EGU General Assembly 2021
© Author(s) 2021. This work is distributed under
the Creative Commons Attribution 4.0 License.

Navigation in Greece: Developing a methodology for the spatial allocation of emissions

Kyriaki - Maria Fameli1, Evangelos Papadopoulos2, and Vasiliki Assimakopoulos1
Kyriaki - Maria Fameli et al.
  • 1National Observatory of Athens, Institute for Environmental Research and Sustainable Development, Athens, Greece (
  • 2National and Kapodistrian University of Athens, Physics Department, Athens, Greece

Due to its complex topography (many islands) and extended coastline, Greece has numerous ports (about 200) which serve both commercial and touristic purposes. Almost 85 of them were in use in 2017. According to the FEI-GREGAA emissions inventory, navigation accounted for the 12% to the annual NOx emissions and by 3% to the PM10 emissions in 2017. Consequently, it is an important source of emissions especially for areas which are close to major ports, such as the Athens basin; because it affects the local air quality (almost 32% of total NOx emissions in Athens for the year 2017 came from shipping).

In this study a comprehensive emissions inventory for the navigation sector was developed covering the period 2006 – 2017 and used as input to a photochemical model study.  The shipping emissions were calculated for each Greek port and ship type based on the ship arrivals. The relevant data for each ship type were provided by Eurostat in seasonal basis. The methodology followed was the Tier 2 approach suggested by the EMEP/EAA emissions inventory guidebook. Harbour (hotelling and manoeuvring) and cruise emissions of both the main and auxiliary engine were calculated for the main pollutants (such as NOx, NMVOCs, CO, etc), particulates (PM10, PM2.5), heavy metals (e.g. Pb, As, Cr, Zn), PCB and HCB.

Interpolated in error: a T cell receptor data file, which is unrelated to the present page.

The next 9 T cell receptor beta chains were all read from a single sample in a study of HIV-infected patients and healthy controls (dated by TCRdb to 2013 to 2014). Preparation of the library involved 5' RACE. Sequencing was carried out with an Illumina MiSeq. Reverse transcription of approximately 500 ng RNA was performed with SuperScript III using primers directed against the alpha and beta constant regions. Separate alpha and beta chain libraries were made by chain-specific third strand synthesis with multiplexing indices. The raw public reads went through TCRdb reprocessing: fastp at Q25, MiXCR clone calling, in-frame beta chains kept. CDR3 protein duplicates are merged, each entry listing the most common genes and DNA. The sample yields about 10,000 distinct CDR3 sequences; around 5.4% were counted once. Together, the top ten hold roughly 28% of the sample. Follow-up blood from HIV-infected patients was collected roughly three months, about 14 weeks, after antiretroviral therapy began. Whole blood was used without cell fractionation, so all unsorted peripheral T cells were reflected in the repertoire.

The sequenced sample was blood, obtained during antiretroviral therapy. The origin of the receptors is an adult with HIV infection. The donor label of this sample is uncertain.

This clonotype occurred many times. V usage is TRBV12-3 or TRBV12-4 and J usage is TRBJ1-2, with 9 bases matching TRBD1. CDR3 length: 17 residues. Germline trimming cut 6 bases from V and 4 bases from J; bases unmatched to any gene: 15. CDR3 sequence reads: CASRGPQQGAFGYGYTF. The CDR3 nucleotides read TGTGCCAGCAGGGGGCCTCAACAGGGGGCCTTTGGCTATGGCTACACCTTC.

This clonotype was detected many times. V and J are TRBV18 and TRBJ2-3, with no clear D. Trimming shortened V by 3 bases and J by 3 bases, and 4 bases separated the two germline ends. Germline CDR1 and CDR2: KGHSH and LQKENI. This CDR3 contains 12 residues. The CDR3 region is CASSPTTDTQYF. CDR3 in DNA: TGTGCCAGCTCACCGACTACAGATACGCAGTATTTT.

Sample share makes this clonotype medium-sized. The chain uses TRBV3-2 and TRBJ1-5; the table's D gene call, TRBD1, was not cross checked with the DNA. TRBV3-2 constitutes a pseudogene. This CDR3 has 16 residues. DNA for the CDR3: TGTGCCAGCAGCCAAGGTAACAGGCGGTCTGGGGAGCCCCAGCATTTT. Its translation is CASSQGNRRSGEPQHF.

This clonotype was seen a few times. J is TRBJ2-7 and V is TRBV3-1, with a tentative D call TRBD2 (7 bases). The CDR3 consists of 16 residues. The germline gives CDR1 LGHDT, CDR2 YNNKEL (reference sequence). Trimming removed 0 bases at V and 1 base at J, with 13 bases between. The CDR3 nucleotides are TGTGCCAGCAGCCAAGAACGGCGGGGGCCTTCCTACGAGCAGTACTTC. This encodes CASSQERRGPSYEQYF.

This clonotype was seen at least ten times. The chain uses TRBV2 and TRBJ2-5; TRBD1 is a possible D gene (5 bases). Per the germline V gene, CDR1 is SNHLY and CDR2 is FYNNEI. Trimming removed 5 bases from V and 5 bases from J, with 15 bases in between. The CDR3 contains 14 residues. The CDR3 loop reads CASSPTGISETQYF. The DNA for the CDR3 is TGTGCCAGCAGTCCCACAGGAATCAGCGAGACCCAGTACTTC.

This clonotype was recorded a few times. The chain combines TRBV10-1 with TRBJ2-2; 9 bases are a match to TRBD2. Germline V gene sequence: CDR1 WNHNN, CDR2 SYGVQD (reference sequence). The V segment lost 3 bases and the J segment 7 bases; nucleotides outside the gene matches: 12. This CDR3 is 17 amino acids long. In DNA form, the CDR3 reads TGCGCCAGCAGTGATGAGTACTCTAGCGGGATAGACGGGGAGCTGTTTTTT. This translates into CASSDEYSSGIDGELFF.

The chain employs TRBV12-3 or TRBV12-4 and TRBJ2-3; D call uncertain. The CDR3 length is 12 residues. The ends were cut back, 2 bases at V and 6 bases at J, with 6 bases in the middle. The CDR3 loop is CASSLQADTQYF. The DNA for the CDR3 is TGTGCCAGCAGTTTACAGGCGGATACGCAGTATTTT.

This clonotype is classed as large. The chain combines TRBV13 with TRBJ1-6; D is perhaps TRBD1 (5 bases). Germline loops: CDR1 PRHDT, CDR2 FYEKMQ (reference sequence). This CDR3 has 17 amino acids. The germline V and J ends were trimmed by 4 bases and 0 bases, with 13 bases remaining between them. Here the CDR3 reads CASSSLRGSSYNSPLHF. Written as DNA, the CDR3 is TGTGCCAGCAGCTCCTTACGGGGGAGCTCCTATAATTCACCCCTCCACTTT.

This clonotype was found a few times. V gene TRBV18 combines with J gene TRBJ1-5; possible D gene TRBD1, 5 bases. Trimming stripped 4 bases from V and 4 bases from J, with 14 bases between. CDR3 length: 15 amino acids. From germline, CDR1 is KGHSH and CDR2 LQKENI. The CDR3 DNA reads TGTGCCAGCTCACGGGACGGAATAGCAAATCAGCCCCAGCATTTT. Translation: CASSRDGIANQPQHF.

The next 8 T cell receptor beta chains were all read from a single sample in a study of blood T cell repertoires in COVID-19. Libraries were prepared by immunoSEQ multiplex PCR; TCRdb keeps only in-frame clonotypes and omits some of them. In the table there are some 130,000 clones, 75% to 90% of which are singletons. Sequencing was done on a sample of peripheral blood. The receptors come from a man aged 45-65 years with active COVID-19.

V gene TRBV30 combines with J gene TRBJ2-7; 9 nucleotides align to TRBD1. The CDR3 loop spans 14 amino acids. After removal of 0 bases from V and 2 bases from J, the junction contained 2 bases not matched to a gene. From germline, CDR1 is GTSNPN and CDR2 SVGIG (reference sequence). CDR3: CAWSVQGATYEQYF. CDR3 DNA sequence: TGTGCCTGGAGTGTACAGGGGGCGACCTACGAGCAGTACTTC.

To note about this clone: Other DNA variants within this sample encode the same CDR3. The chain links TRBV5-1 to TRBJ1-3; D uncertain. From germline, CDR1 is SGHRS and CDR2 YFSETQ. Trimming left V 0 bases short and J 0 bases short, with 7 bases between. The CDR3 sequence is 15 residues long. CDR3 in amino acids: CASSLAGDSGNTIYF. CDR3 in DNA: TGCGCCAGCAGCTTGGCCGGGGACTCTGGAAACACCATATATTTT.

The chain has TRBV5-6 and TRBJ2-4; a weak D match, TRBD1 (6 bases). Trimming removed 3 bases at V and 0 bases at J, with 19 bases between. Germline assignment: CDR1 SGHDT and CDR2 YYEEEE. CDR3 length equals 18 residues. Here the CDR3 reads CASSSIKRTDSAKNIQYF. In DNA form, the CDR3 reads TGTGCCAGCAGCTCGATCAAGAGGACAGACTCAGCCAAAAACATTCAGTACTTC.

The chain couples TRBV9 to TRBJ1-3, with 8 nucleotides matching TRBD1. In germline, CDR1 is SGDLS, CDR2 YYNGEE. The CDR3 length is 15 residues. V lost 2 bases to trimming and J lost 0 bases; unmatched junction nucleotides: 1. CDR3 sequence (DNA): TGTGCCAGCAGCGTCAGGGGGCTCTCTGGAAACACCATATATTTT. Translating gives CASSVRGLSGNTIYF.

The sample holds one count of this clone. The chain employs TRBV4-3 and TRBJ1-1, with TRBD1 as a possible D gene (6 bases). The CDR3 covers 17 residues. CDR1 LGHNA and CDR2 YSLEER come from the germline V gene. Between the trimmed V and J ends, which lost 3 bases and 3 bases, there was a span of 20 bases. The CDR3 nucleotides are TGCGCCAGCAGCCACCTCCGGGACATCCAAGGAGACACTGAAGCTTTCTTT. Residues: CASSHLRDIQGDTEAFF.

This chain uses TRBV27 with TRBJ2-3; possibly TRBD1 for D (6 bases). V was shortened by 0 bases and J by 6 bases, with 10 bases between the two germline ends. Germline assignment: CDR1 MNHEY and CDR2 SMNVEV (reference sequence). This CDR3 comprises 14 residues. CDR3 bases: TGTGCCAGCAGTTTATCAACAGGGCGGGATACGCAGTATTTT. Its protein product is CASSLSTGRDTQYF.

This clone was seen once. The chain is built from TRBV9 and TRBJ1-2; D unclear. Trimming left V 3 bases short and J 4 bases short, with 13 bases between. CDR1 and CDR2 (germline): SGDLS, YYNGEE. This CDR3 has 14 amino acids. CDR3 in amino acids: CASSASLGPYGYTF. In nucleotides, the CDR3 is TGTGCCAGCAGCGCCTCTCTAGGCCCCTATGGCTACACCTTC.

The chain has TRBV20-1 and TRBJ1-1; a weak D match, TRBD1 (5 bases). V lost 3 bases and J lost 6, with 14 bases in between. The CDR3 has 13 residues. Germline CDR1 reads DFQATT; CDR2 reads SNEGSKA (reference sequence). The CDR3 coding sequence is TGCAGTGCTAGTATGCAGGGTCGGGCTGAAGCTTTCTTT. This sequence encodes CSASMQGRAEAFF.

In Greece the movement of passenger ships is very frequent. Consequently the spatial disaggregation of emissions was carried out with two different methodologies. Emissions from passenger ships were distributed on the ferry lines, as these have been recorded by OpenStreetMap, in which the necessary completion was made in order to cover the itineraries of the ships in all the Greek islands. The emissions from the other ship categories were distributed in the coastal zones around the respective ports, considering the probability of being in the specific zones significant. Finally, a part of the total emissions (10%) was placed in the ports.

Results revealed that in 2017 NOx emissions (27.5 ktonnes) prevailed among other pollutants contributing by 69% to the total maritime emissions, while SOx emissions followed (16%). This is due to the use of diesel fuel. Concerning the annual variation of pollutants for the period 2006 – 2017, it was found that in 2011 there was a significant reduction of emissions compared to 2010 (9,921 ktonnes for NOx and 3,913 ktonnes for sulfur oxides - SOx) while the decrease was lower for the rest pollutants. From 2012 onwards, the results showed a stabilization trend. The majority of pollutant emissions are attributed to the port of Piraeus (3704.7 ktonnes NOx emissions from passenger ships), which is the busiest passenger and commercial port in Greece (20228 passenger ships and 3168 container ships arrived in 2017).

How to cite: Fameli, K.-M., Papadopoulos, E., and Assimakopoulos, V.: Navigation in Greece: Developing a methodology for the spatial allocation of emissions, EGU General Assembly 2021, online, 19–30 Apr 2021, EGU21-16008,, 2021.